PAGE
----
Following years of sky-high house price growth, we may feel that property values are unaffordable now, but if they continue rising at the same rate, imagine what they could be in 20 years’ time…
The latest study from online estate agent eMoov.co.uk highlights the potential struggle faced by the next generation of aspiring homebuyers and investors. If property values continue to grow at the same pace as they have done over the last two decades, it will be all but impossible to buy homes, warns the firm.
The agent has analysed data from the Land Registry over the past two decades to calculate the percentage increases in property values over England and Wales. Applying the same growth to today’s average house price across each region, eMoov has found out what property could cost in ten and 20 years’ time:
Over the next ten years, if property values across England were to rise by the 29% recorded since 2007, the average house price would stand at £301,864.
Average property values in London would surge to a whopping £866,716 if they continued to increase at the same pace as they have done over the last ten years (+80%), making it virtually impossible for aspirational buyers to get onto the capital’s housing ladder.
The South East’s average house price today, £313,334, would rise to £445,159 by 2027 if it continued to rise at 42%, while the East of England follows with an average value of £397,335, as a result of a further 43% increase.
Think Property Values are Unaffordable Now? See What they Could be in 2027…There are, however, certain regions of England and Wales that would remain affordable in 2027. Both Wales and the North West could increase gradually over the next ten years, with average prices of £154,072 and £158,131 respectively. Both the East and West Midlands would also stay within reach, with average property values standing around the £200,000 mark (£205,870 and £183,883 correspondingly).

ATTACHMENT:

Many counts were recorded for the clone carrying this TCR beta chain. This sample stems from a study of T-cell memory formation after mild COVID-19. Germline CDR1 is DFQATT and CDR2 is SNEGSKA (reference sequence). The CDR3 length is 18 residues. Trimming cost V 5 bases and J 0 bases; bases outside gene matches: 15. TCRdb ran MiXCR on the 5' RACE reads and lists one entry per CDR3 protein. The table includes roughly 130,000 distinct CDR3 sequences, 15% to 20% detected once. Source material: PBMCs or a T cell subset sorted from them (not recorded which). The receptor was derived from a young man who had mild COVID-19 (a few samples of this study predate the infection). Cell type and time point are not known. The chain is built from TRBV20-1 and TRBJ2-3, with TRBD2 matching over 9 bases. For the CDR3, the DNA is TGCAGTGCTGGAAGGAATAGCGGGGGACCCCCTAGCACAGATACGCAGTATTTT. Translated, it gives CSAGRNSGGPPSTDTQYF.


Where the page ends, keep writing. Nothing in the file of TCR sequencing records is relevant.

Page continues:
The North East has actually seen house prices drop over the last ten years, therefore, if this pattern continued, the average property value in the region would drop from £126,989 to £121,699 by 2027.
In the past 20 years, the average house price in England has soared by 320%. Although it is unlikely that property values will continue to rise at this rate, a further 320% increase would push the average price to a huge £983,826.
In the capital, the average property value in 2037 could be a staggering £2,792,783 if it continues to inflate at the dangerous rate of 480% recorded over the past 20 years.
Typical properties in the South East could cost £1,422,708 in two decades’ time if prices increased by another 354%, while the average value in the East of England would hit £1,311,380 if its 371% rate of growth remained.
As before, house prices in Wales and the North West would still climb gradually, remaining just about affordable for those looking to buy in these regions in 20 years’ time. The average value in Wales would reach £494,731, while the North West’s would stand at £533,010.
The West Midlands would also remain under the £600,000 mark (£560,037), but the East Midlands would see prices tip over this boundary, to £666,178.
Despite property values dropping over the last decade, house prices in the North East have risen in the last 20 years. If they were to continue increasing at the same rate, the average value would stand at £380,753 – by far the most affordable average house price in England and Wales.
The founder and CEO of eMoov, Russell Quirk, comments on the shocking findings: “Despite the usual industry speculation, it’s not likely that we’ll see a bursting of the house price bubble any time soon, but perhaps a slight deflation temporarily. Should this be the case, this research highlights the near impossible task faced by the next generation of aspirational buyers and acts as a warning to the Government, should they fail to address the current lack of property available, which is seeing prices once again reach dangerously inflated levels.
“The property boom in several regions of England has made it increasingly more expensive to get on the ladder, and the figures anticipating the next two decades only further attest to the importance of investing in a home as soon as possible, if the trend in increasing property values is to persist.”
He adds: “It is stomach churning to think that, should prices continue the way they are, they will be just one real area of property affordability left across England and Wales in 20 years’ time, with the average house price in England approaching the £1m mark and three regions tipping beyond this.”
Although the forecast will come as worrying news for any investors thinking of purchasing properties to let over the next decade or so, it is good news for landlords with investments in the areas tipped for rapid growth.